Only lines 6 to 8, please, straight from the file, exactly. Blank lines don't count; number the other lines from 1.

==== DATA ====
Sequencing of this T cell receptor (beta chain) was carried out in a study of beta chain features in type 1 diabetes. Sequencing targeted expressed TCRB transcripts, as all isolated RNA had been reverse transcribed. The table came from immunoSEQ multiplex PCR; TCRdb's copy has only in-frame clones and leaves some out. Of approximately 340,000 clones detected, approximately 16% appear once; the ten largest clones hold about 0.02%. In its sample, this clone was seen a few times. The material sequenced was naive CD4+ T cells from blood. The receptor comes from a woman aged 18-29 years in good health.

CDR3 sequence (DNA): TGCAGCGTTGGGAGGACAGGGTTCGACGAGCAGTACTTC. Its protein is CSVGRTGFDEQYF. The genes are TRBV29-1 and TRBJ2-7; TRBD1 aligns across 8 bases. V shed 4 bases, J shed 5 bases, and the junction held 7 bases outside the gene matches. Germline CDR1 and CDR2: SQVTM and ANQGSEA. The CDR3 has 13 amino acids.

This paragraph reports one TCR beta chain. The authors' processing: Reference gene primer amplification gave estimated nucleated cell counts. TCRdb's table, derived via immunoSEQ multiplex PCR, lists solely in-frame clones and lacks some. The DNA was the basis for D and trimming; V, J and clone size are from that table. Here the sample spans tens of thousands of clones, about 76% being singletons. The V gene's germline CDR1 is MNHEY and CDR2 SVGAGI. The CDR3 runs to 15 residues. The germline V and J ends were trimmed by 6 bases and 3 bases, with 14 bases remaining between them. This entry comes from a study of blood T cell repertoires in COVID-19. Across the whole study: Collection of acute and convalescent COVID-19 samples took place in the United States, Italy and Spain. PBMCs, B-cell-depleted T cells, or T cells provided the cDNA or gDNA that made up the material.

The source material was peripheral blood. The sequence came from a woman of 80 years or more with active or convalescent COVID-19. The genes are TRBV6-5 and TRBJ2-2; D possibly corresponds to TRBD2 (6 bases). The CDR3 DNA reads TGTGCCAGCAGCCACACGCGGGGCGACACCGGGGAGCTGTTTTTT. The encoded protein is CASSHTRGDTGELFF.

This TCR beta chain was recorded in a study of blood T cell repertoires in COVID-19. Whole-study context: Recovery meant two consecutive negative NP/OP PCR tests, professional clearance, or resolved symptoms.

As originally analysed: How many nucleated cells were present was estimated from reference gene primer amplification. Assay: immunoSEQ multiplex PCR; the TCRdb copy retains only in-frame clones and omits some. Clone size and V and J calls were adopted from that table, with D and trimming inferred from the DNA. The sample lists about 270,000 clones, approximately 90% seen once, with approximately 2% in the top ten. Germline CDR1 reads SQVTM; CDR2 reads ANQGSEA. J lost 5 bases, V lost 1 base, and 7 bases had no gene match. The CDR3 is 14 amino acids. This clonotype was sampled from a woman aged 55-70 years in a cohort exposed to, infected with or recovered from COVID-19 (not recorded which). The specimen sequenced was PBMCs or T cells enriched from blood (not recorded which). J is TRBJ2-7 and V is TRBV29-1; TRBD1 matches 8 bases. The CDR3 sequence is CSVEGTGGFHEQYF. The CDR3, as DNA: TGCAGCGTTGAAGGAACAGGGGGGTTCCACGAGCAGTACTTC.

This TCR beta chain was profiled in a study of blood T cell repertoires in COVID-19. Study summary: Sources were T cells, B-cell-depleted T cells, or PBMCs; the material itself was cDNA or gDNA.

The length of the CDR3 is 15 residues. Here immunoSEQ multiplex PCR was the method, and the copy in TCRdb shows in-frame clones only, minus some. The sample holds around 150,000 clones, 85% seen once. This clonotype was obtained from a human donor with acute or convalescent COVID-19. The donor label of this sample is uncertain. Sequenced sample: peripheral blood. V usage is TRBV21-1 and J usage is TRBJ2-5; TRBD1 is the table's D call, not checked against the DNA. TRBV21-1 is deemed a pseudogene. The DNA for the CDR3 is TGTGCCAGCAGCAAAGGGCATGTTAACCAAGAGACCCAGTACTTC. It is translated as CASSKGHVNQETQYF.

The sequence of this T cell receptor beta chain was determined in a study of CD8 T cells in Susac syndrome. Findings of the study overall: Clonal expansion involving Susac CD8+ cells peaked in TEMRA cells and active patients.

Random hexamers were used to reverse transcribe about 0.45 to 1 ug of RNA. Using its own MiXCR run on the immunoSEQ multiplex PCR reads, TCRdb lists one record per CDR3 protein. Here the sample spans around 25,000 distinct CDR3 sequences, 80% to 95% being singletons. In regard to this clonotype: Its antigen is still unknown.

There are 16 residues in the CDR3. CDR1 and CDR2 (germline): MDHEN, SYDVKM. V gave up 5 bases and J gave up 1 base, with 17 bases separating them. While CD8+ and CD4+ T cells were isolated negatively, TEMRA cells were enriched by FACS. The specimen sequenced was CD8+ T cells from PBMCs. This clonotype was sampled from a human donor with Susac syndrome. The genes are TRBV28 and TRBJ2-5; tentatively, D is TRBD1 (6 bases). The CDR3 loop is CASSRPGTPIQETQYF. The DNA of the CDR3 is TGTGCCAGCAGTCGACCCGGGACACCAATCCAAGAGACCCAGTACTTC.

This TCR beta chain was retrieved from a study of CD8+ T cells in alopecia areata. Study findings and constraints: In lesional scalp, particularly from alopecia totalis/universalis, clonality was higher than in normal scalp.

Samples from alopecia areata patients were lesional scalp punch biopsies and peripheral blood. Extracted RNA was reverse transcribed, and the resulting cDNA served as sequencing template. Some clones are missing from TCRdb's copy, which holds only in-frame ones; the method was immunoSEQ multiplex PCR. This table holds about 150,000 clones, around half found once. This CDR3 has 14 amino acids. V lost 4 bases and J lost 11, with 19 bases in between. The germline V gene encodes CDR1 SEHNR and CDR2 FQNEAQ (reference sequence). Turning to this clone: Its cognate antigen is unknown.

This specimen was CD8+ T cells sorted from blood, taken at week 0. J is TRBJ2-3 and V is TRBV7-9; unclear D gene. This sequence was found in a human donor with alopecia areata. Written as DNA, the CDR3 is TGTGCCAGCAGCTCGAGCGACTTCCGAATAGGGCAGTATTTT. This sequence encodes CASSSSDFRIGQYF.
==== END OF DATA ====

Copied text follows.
As originally analysed: How many nucleated cells were present was estimated from reference gene primer amplification. Assay: immunoSEQ multiplex PCR; the TCRdb copy retains only in-frame clones and omits some. Clone size and V and J calls were adopted from that table, with D and trimming inferred from the DNA. The sample lists about 270,000 clones, approximately 90% seen once, with approximately 2% in the top ten. Germline CDR1 reads SQVTM; CDR2 reads ANQGSEA. J lost 5 bases, V lost 1 base, and 7 bases had no gene match. The CDR3 is 14 amino acids. This clonotype was sampled from a woman aged 55-70 years in a cohort exposed to, infected with or recovered from COVID-19 (not recorded which). The specimen sequenced was PBMCs or T cells enriched from blood (not recorded which). J is TRBJ2-7 and V is TRBV29-1; TRBD1 matches 8 bases. The CDR3 sequence is CSVEGTGGFHEQYF. The CDR3, as DNA: TGCAGCGTTGAAGGAACAGGGGGGTTCCACGAGCAGTACTTC.

This TCR beta chain was profiled in a study of blood T cell repertoires in COVID-19. Study summary: Sources were T cells, B-cell-depleted T cells, or PBMCs; the material itself was cDNA or gDNA.

The length of the CDR3 is 15 residues. Here immunoSEQ multiplex PCR was the method, and the copy in TCRdb shows in-frame clones only, minus some. The sample holds around 150,000 clones, 85% seen once. This clonotype was obtained from a human donor with acute or convalescent COVID-19. The donor label of this sample is uncertain. Sequenced sample: peripheral blood. V usage is TRBV21-1 and J usage is TRBJ2-5; TRBD1 is the table's D call, not checked against the DNA. TRBV21-1 is deemed a pseudogene. The DNA for the CDR3 is TGTGCCAGCAGCAAAGGGCATGTTAACCAAGAGACCCAGTACTTC. It is translated as CASSKGHVNQETQYF.